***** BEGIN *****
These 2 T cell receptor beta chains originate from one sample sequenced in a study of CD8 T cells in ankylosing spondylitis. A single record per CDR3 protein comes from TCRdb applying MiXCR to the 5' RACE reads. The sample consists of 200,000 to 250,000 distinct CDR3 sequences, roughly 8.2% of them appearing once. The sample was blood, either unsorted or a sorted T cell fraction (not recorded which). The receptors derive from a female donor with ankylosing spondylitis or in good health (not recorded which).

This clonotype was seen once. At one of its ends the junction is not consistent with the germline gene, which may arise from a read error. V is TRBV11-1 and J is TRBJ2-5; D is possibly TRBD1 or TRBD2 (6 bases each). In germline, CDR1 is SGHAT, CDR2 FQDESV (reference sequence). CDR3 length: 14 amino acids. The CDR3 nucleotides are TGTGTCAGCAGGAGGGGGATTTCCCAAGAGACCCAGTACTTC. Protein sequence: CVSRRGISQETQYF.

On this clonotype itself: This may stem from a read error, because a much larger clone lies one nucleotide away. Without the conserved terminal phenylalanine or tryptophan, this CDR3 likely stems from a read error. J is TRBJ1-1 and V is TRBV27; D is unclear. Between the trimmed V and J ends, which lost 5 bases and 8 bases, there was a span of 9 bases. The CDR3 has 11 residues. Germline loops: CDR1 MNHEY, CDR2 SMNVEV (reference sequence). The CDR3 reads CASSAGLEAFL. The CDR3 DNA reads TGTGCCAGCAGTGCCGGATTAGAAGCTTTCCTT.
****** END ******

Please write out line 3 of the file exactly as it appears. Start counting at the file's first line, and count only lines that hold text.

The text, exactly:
On this clonotype itself: This may stem from a read error, because a much larger clone lies one nucleotide away. Without the conserved terminal phenylalanine or tryptophan, this CDR3 likely stems from a read error. J is TRBJ1-1 and V is TRBV27; D is unclear. Between the trimmed V and J ends, which lost 5 bases and 8 bases, there was a span of 9 bases. The CDR3 has 11 residues. Germline loops: CDR1 MNHEY, CDR2 SMNVEV (reference sequence). The CDR3 reads CASSAGLEAFL. The CDR3 DNA reads TGTGCCAGCAGTGCCGGATTAGAAGCTTTCCTT.